Monday, 18 May 2015

Central Bank of Ireland speeches - "and there's more"...

Solvency II-ready?
"It's the way I tell them"...
I rejoiced on Friday at the sight of more speech material emerging from the Central Bank of Ireland directorate, if only due to the Frank Carson* gag I could wheel out due to the volume of their recent speech-giving...

As an industry we should always be happy to hear the regulator on lead vocals, so I gave the pair of speeches released a once-over to see what Irish concerns have justified the recent bounty of public addresses.

Deputy Governor Cyril Roux was very targeted in his speech, delivered to PwC's Annual CEO Dinner. It apparently gave him "great pleasure" to be in PwC's offices, which presumably means they weren't on the meter...

Some of the statistics and comments served to highlight that Ireland is something of a special case in the context of Solvency II, in that two-thirds of Irish gross premiums are to cover 'foreign risks', and that many insurers under their auspices will not have proximity to or oversight of much of their distribution network.

A few messages jumped out from the rest of the speech;

  • A lot of positive messages had a caveat implicitly wrapped with them - "...we are in the main satisfied with your engagement with the Central Bank"; "On the whole international firms generally file returns on time..."; "I also commend your general adherence to our Corporate Governance Code..."
  • Goes as far as using the IMF's recent review findings to tell firms to stop poaching regulatory staff while simultaneously complaining about turnaround time!
  • Nice point about keeping focused on current risks through the PRISM framework, rather than drifting into Solvency II mode before 2016.
  • Having recently been complimented by Sr. Bernadino on Ireland's reserving governance (p12), he reinforced that assumptions pertaining to reserves are expected to be "critically debated".
  • On ORSA, that the CBoI "...expects to see Boards actively directing the use of risk management tools...such s stress or scenario testing"
  • On Internal Modelling, he not only expects Boards to "...have sufficient knowledge and skill to challenge the model outputs", but adds that they " to see a Board direct the modellers in their firms to run specific stresses and scenarios prior to an item being discussed at the Board" - a big advance on previous murmurings on use test from supervisory bodies.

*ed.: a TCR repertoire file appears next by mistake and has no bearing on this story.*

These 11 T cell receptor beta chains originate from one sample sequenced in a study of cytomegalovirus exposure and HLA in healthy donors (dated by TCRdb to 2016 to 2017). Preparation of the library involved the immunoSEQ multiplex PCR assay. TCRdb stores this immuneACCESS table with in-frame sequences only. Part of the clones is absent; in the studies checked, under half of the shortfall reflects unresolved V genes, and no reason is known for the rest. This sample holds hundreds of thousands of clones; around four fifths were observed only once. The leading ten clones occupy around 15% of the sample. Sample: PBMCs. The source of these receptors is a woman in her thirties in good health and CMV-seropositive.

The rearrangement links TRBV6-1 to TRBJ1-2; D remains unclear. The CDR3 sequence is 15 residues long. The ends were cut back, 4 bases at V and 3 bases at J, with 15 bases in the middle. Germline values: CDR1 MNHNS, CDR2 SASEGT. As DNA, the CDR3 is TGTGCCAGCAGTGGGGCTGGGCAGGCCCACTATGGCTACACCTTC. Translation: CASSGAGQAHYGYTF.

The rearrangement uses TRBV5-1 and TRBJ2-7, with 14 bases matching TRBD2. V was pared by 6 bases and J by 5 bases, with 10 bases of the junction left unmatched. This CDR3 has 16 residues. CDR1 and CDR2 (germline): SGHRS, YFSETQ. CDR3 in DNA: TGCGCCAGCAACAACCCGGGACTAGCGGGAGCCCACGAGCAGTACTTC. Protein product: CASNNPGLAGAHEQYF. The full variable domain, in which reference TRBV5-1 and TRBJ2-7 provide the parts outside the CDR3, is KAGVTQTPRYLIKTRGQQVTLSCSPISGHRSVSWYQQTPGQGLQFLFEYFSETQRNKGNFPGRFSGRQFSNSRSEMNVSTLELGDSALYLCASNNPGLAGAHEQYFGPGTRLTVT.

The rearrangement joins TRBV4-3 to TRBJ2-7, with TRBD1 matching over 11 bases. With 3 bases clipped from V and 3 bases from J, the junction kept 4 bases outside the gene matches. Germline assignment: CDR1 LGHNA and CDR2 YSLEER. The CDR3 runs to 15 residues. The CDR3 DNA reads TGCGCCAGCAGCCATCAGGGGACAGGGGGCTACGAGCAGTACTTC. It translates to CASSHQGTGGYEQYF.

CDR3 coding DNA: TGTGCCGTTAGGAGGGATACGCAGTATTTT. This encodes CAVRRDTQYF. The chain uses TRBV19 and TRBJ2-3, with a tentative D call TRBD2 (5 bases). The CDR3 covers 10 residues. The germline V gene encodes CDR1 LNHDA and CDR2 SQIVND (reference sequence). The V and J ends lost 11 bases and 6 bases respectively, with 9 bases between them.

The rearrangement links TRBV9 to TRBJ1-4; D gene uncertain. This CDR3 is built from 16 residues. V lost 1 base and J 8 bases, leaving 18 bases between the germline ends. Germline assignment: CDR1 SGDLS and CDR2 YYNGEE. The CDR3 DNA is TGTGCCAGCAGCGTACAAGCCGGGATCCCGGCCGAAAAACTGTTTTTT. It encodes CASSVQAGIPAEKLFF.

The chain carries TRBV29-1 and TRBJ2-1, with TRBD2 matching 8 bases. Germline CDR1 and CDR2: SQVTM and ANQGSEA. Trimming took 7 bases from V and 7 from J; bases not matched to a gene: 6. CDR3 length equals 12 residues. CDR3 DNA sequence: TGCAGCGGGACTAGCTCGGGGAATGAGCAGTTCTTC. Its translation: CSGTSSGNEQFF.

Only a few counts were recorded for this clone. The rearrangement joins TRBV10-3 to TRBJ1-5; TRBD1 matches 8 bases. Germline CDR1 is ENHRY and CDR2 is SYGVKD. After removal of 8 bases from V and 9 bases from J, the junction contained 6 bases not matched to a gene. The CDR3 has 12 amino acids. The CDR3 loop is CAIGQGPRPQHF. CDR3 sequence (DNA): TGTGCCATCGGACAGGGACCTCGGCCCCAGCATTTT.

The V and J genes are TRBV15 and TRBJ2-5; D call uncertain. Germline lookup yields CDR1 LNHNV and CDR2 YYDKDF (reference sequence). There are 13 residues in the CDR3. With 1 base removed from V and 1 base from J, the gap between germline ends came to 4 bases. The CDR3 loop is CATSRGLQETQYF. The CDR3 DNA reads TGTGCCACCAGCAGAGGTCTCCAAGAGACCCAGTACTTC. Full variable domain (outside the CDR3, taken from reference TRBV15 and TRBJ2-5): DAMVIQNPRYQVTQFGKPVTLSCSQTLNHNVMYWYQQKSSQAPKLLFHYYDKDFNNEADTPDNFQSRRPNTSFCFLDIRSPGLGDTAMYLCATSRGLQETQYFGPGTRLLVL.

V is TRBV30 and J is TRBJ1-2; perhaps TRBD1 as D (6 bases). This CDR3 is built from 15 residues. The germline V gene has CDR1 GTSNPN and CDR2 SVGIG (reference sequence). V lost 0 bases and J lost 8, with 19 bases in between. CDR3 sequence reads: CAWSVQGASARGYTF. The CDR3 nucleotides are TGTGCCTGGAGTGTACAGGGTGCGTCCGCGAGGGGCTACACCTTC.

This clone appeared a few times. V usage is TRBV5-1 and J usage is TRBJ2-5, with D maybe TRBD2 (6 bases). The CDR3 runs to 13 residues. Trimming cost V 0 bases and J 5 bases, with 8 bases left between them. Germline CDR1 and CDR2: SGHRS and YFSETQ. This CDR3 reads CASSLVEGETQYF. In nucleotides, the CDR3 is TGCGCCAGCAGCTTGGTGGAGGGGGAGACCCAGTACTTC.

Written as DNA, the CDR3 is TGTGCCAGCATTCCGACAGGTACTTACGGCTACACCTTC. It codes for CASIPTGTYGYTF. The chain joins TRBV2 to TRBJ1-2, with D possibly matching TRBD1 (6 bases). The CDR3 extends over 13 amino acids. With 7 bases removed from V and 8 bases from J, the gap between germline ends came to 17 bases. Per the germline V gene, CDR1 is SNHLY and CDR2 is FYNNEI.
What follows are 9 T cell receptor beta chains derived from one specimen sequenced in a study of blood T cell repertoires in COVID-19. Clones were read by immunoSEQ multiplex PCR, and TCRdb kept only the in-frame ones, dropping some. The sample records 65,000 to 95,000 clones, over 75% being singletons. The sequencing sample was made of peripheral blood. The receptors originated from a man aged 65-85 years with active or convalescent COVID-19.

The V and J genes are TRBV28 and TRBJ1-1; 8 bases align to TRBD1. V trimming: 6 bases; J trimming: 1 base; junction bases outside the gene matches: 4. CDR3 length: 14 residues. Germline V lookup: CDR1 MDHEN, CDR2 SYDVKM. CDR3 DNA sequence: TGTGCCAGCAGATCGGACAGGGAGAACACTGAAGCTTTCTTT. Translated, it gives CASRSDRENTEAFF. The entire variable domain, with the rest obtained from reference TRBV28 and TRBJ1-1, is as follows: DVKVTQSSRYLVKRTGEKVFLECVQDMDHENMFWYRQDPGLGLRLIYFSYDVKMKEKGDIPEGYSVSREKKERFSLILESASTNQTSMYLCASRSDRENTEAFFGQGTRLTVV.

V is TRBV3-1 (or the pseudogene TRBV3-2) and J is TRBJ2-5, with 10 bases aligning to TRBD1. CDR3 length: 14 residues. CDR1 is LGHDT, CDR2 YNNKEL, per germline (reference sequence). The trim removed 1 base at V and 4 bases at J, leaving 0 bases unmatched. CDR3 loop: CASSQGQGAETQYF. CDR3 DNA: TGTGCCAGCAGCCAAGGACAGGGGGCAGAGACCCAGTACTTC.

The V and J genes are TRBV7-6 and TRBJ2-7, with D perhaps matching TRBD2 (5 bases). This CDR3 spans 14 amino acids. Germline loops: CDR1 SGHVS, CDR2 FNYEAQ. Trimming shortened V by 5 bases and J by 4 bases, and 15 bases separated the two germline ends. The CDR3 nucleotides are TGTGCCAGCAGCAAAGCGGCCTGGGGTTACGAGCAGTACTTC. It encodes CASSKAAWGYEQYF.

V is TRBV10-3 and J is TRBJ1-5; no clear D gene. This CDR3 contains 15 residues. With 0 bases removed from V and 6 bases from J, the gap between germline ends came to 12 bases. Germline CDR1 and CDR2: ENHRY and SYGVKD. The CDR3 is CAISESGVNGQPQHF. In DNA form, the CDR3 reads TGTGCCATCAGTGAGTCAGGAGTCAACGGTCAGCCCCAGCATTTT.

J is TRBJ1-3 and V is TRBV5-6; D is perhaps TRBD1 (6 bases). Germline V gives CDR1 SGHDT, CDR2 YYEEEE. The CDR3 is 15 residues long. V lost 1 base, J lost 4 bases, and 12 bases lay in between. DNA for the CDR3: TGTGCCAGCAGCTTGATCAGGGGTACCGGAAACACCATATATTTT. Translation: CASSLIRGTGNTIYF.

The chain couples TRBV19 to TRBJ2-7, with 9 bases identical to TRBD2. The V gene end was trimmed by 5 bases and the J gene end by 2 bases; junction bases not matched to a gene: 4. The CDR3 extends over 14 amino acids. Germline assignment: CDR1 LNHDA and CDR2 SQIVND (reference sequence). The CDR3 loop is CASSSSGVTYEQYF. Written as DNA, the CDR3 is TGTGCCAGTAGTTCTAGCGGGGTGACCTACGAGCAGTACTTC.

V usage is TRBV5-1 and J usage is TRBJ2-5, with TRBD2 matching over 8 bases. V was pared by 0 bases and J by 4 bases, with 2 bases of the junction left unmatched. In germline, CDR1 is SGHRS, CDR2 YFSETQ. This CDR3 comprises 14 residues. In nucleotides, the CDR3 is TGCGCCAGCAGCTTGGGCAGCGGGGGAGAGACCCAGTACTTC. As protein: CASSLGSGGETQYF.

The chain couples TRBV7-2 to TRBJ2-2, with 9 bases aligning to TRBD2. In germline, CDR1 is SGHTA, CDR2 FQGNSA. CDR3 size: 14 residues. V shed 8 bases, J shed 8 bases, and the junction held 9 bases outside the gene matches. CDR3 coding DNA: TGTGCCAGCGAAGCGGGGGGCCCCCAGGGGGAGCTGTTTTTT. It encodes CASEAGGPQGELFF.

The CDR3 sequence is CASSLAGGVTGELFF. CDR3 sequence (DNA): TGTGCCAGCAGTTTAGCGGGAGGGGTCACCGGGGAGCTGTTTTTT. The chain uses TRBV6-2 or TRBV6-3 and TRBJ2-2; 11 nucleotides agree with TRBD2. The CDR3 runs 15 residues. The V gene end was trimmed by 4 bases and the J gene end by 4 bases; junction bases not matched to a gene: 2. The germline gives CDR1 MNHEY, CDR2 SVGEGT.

• Pulls up firms who are seemingly not tailoring their model's parameters for the Irish-specific business.
  • Similarly a message of insisting that cross-border distributors tailor Group-driven materials and processes for the Irish market such as " policies and output, such as the ORSA, and internal model...".
  • A cute but important distinction that "embedding" Solvency II, rather than complying with it on paper, is still going to take considerable effort.
Sylvia Cronin's speech (well, the Solvency II aspect of it) stayed along the same lines as she pursued at the Industry event in late April, where she was harsh on a number of specific elements in preparatory phase ORSA Reports which had been observed.

In a section of the speech covering "challenges to be overcome", a number of pieces of insistent ORSA direction are given, for example;
  • "Your Board must use the ORSA to more fully align business strategy and capital"
  • "You also need to use it as a lever to discharge your core responsibility not to take on risks and exposures which the capital base does not support".
  •  "...there is a lot of work yet to do by firms to get this element of the new regime embedded to the extent we required" - I add here that, given they will have only reviewed 2014's preparatory phase ORSA Reports and Processes, is this not a given, particularly after CBoI sponsored a template-filling approach for the smaller firms?
On the wider world, the speech covers;
  • That Solvency II sets out "clear standards and expectations around your internal control and risk management" - agree on the latter, but the former?
  • Believes that the "scope for subjective judgement" may open up regulatory arbitrage opportunities, and that "a number of iterations" will be required before EU-wide consistency is achieved, in a sly dig at, errrr, everyone in mainland Europe
  • Similarly, the volume of cross border business HQd in Dublin poses a problem due to the geographical boundary of CBoI's "prudential remit"
  • Reinforces the message fro April that Pillar 3 readiness is a growing concern
  • A large suite of views on Conduct Risk, where "culture" and "conduct" are hogtied together as the grimmest twins since DeVito and Schwarzenegger - that message won't be changing in a hurry, so I strongly recommend your work in that area caters to the supervisor's tastes.
Useful insight from what appears to be a supervisor with their sleeves rolled-up - keep up the good work.

* PS I know the connection is tenuous as he's a Belfast man, but give me a chance!

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